Dereham Theatre Company (formerly Dereham Operatic Society) is a charitable Trust and was formed in 1948 to offer the local community education and enlightenment in amateur dramatic arts. A very grand way of saying that we were formed to entertain the people of Dereham and Norfolk!
Our Shakespearian motto “Mere folk who give distraction are we” comes from Cole Porter’s musical “Kiss Me Kate”, which we first performed in 1970, and is based upon one of William Shakespeare’s most famous plays “The Taming of the Shrew”.
We stage three productions a year (not including the productions of our youth group) including a major musical in the autumn, a pantomime over the Christmas period and a play in the spring. There is something for everyone!
If you are looking to join one of the premier operatic and dramatic societies in Norfolk as either a performer (we actively encourage all whatever your ability or experience, whether you are a singer, an actor, dancer, or just enjoy being on stage), backstage helper, front of house staff or just looking to purchase some tickets for our next show . you need look no further; Welcome to our website.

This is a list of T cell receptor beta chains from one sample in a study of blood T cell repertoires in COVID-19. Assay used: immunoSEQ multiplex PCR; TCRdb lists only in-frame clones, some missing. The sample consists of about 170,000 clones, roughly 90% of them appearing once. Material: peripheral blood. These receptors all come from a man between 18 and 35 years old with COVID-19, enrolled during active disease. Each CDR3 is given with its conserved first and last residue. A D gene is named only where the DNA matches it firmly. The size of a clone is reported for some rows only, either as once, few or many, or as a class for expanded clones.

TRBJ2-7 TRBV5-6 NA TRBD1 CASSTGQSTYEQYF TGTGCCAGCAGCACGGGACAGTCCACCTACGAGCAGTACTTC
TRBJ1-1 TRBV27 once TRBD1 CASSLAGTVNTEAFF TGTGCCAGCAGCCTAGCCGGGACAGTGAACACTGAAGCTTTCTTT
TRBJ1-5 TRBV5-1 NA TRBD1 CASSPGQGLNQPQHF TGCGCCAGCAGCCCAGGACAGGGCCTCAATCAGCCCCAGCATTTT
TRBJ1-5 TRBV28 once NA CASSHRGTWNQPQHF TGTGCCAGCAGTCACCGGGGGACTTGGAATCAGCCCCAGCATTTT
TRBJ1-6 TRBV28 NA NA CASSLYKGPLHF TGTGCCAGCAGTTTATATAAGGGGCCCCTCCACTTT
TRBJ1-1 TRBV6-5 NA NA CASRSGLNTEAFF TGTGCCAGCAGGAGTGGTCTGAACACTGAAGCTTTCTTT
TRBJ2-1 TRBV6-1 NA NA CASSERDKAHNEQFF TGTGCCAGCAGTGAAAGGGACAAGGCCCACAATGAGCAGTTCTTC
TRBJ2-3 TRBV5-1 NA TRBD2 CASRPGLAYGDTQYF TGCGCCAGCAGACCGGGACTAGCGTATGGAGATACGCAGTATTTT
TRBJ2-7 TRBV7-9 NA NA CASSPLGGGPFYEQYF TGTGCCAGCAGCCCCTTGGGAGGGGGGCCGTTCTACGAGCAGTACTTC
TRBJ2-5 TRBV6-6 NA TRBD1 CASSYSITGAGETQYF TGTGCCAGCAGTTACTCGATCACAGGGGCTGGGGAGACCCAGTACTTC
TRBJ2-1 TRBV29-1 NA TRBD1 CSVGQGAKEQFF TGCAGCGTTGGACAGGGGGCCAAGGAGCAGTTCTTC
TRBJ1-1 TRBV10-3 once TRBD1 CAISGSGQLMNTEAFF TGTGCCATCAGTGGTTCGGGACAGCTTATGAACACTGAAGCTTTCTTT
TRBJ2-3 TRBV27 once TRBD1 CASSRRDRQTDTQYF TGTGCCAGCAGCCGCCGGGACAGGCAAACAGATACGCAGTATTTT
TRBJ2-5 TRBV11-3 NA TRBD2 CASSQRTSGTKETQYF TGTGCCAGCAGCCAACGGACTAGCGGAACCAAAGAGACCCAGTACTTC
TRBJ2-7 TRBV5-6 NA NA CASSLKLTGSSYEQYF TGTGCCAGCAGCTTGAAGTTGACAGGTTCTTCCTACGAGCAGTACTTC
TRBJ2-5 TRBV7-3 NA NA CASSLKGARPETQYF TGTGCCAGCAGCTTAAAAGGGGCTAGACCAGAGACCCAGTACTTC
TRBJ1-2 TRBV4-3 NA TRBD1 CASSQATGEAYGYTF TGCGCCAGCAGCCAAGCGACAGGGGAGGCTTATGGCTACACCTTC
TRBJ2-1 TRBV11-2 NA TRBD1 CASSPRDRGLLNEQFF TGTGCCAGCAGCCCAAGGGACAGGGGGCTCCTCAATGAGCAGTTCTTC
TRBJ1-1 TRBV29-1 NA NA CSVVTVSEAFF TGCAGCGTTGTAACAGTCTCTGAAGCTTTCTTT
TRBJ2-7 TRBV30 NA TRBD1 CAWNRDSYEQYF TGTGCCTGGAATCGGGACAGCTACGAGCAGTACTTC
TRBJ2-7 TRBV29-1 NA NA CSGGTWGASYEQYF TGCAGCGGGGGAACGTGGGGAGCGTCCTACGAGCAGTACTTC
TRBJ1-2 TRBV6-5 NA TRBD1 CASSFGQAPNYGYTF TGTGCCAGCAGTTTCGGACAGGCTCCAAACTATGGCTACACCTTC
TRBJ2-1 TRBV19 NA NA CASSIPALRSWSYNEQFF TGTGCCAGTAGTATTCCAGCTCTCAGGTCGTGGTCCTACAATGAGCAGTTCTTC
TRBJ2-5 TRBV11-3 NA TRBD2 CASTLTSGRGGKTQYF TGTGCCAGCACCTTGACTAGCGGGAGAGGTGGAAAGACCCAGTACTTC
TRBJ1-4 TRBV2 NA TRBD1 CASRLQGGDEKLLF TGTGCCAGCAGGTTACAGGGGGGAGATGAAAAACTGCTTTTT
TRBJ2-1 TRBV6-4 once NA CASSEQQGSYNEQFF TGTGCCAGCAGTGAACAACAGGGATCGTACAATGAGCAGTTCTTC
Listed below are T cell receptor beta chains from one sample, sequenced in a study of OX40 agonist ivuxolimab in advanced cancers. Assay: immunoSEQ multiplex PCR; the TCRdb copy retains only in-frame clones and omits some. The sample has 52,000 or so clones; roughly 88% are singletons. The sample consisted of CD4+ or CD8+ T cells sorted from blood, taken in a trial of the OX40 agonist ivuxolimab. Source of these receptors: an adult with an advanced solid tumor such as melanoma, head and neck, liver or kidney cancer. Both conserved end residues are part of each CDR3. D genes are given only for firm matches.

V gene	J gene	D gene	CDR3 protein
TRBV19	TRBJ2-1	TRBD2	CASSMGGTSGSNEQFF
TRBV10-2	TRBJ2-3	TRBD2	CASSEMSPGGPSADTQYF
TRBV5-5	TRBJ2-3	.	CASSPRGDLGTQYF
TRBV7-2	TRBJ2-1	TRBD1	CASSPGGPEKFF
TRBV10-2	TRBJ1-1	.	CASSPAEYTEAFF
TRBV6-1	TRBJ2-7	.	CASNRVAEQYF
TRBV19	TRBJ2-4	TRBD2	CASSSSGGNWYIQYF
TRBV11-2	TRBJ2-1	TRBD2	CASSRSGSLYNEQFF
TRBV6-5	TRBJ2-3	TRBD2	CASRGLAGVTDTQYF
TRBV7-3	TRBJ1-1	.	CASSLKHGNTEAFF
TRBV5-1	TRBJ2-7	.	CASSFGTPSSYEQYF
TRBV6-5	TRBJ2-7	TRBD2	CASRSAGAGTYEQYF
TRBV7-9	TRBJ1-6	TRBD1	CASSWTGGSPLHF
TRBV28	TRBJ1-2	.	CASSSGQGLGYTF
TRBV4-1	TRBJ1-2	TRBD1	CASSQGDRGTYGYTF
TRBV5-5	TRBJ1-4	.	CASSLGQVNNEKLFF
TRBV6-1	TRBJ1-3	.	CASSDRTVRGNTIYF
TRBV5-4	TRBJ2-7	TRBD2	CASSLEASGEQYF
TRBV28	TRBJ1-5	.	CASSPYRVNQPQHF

“DEREHAM Operatic Society’s latest production certainly wasn’t afraid of dealing with weighty issues tackling everything from health farms to mothers in law, by way of motorcycle maintenance, fancy dress parties and domestic chores. The farcical action revolved around a day in the life of three couples who have recently moved to a housing estate, but have yet to meet their neighbours. And, although some of the actors were a bit rusty with their lines on the first night, the well timed delivery of Richard Harris’s script earned them regular peals of laughter. Rarely a minute passed without an innuendo of one sort or another, with members of the cast either rushing back and forth between ever more absurd costume changes or lounging in bed. Doctor on top in farcical affairs. An innovative stage design, showing the insides of three rooms in three houses at once allowed the quick fire action to jump between locations as characters peered out of windows or stormed across the street. But, although these situations were funny enough in themselves, the real butt of the jokes was middle class society, and all the characters were instantly recognisable. There was Lavina Pirret’s weight conscious mother, Tom Monument’s neurotic divorcee, or Jill Jarman’s meddling mother in law. But top of this chaotic heap was undoubtedly lan Sandell’s admirably eccentric Dr Charles Prentice, a borderline alcoholic with an irritable disposition who forces us to ask ourselves once again: “Why do we trust our GPs?”.”